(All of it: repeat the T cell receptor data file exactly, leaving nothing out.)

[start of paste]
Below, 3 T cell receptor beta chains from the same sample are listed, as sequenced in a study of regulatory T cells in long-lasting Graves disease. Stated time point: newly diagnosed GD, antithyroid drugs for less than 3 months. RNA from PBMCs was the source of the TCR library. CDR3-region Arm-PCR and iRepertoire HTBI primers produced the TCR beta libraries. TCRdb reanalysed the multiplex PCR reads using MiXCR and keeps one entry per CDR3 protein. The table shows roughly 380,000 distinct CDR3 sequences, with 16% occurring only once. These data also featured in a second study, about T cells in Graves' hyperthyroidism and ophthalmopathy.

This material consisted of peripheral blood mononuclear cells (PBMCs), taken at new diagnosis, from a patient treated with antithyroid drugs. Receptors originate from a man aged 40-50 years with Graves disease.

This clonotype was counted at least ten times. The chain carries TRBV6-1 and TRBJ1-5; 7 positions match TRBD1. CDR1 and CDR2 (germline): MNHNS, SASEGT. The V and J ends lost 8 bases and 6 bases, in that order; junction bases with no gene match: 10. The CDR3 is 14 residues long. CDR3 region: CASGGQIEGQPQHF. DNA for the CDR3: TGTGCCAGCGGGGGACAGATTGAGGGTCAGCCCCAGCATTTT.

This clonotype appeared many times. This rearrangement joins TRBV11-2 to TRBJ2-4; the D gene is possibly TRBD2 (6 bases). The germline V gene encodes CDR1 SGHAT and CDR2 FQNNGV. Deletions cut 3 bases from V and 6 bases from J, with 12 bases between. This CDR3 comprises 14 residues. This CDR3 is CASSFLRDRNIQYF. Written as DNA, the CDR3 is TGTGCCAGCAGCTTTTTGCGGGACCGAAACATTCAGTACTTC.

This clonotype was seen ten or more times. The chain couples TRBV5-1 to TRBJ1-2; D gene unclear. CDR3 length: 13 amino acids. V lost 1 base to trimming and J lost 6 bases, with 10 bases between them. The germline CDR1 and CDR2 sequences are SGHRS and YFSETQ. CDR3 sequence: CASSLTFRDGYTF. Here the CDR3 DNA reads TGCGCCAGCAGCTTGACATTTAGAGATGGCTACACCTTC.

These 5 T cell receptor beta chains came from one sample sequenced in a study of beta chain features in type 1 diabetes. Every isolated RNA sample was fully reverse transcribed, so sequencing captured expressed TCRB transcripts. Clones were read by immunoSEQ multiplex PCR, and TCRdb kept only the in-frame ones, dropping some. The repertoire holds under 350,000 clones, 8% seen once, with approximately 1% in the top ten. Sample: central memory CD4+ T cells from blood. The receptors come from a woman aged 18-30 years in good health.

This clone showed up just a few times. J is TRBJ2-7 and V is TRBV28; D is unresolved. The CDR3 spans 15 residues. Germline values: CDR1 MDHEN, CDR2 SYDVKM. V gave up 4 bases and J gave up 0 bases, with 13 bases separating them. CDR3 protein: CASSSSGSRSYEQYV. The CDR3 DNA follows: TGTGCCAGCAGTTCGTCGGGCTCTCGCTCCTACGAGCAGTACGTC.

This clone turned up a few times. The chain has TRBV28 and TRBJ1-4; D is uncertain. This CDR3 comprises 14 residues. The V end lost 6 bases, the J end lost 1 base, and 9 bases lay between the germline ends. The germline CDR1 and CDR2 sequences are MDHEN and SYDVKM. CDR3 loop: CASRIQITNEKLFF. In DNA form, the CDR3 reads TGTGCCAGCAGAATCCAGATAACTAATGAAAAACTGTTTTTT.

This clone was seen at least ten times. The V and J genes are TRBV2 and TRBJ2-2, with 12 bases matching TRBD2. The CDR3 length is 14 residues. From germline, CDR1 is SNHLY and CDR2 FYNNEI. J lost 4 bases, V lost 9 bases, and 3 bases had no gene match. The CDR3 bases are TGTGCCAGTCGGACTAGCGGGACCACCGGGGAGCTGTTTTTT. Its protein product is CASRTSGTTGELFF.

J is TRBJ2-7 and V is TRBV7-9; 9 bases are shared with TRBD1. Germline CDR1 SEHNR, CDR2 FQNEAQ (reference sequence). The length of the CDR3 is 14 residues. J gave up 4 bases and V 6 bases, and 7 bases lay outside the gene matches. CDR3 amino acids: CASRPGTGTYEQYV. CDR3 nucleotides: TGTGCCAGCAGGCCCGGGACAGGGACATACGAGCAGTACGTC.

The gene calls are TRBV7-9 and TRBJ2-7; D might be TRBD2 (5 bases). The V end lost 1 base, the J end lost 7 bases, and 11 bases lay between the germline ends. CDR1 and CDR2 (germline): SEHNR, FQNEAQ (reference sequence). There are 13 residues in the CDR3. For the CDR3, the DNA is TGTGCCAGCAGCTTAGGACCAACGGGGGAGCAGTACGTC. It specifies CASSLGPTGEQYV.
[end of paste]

Below, 3 T cell receptor beta chains from the same sample are listed, as sequenced in a study of regulatory T cells in long-lasting Graves disease. Stated time point: newly diagnosed GD, antithyroid drugs for less than 3 months. RNA from PBMCs was the source of the TCR library. CDR3-region Arm-PCR and iRepertoire HTBI primers produced the TCR beta libraries. TCRdb reanalysed the multiplex PCR reads using MiXCR and keeps one entry per CDR3 protein. The table shows roughly 380,000 distinct CDR3 sequences, with 16% occurring only once. These data also featured in a second study, about T cells in Graves' hyperthyroidism and ophthalmopathy.

This material consisted of peripheral blood mononuclear cells (PBMCs), taken at new diagnosis, from a patient treated with antithyroid drugs. Receptors originate from a man aged 40-50 years with Graves disease.

This clonotype was counted at least ten times. The chain carries TRBV6-1 and TRBJ1-5; 7 positions match TRBD1. CDR1 and CDR2 (germline): MNHNS, SASEGT. The V and J ends lost 8 bases and 6 bases, in that order; junction bases with no gene match: 10. The CDR3 is 14 residues long. CDR3 region: CASGGQIEGQPQHF. DNA for the CDR3: TGTGCCAGCGGGGGACAGATTGAGGGTCAGCCCCAGCATTTT.

This clonotype appeared many times. This rearrangement joins TRBV11-2 to TRBJ2-4; the D gene is possibly TRBD2 (6 bases). The germline V gene encodes CDR1 SGHAT and CDR2 FQNNGV. Deletions cut 3 bases from V and 6 bases from J, with 12 bases between. This CDR3 comprises 14 residues. This CDR3 is CASSFLRDRNIQYF. Written as DNA, the CDR3 is TGTGCCAGCAGCTTTTTGCGGGACCGAAACATTCAGTACTTC.

This clonotype was seen ten or more times. The chain couples TRBV5-1 to TRBJ1-2; D gene unclear. CDR3 length: 13 amino acids. V lost 1 base to trimming and J lost 6 bases, with 10 bases between them. The germline CDR1 and CDR2 sequences are SGHRS and YFSETQ. CDR3 sequence: CASSLTFRDGYTF. Here the CDR3 DNA reads TGCGCCAGCAGCTTGACATTTAGAGATGGCTACACCTTC.

These 5 T cell receptor beta chains came from one sample sequenced in a study of beta chain features in type 1 diabetes. Every isolated RNA sample was fully reverse transcribed, so sequencing captured expressed TCRB transcripts. Clones were read by immunoSEQ multiplex PCR, and TCRdb kept only the in-frame ones, dropping some. The repertoire holds under 350,000 clones, 8% seen once, with approximately 1% in the top ten. Sample: central memory CD4+ T cells from blood. The receptors come from a woman aged 18-30 years in good health.

This clone showed up just a few times. J is TRBJ2-7 and V is TRBV28; D is unresolved. The CDR3 spans 15 residues. Germline values: CDR1 MDHEN, CDR2 SYDVKM. V gave up 4 bases and J gave up 0 bases, with 13 bases separating them. CDR3 protein: CASSSSGSRSYEQYV. The CDR3 DNA follows: TGTGCCAGCAGTTCGTCGGGCTCTCGCTCCTACGAGCAGTACGTC.

This clone turned up a few times. The chain has TRBV28 and TRBJ1-4; D is uncertain. This CDR3 comprises 14 residues. The V end lost 6 bases, the J end lost 1 base, and 9 bases lay between the germline ends. The germline CDR1 and CDR2 sequences are MDHEN and SYDVKM. CDR3 loop: CASRIQITNEKLFF. In DNA form, the CDR3 reads TGTGCCAGCAGAATCCAGATAACTAATGAAAAACTGTTTTTT.

This clone was seen at least ten times. The V and J genes are TRBV2 and TRBJ2-2, with 12 bases matching TRBD2. The CDR3 length is 14 residues. From germline, CDR1 is SNHLY and CDR2 FYNNEI. J lost 4 bases, V lost 9 bases, and 3 bases had no gene match. The CDR3 bases are TGTGCCAGTCGGACTAGCGGGACCACCGGGGAGCTGTTTTTT. Its protein product is CASRTSGTTGELFF.

J is TRBJ2-7 and V is TRBV7-9; 9 bases are shared with TRBD1. Germline CDR1 SEHNR, CDR2 FQNEAQ (reference sequence). The length of the CDR3 is 14 residues. J gave up 4 bases and V 6 bases, and 7 bases lay outside the gene matches. CDR3 amino acids: CASRPGTGTYEQYV. CDR3 nucleotides: TGTGCCAGCAGGCCCGGGACAGGGACATACGAGCAGTACGTC.

The gene calls are TRBV7-9 and TRBJ2-7; D might be TRBD2 (5 bases). The V end lost 1 base, the J end lost 7 bases, and 11 bases lay between the germline ends. CDR1 and CDR2 (germline): SEHNR, FQNEAQ (reference sequence). There are 13 residues in the CDR3. For the CDR3, the DNA is TGTGCCAGCAGCTTAGGACCAACGGGGGAGCAGTACGTC. It specifies CASSLGPTGEQYV.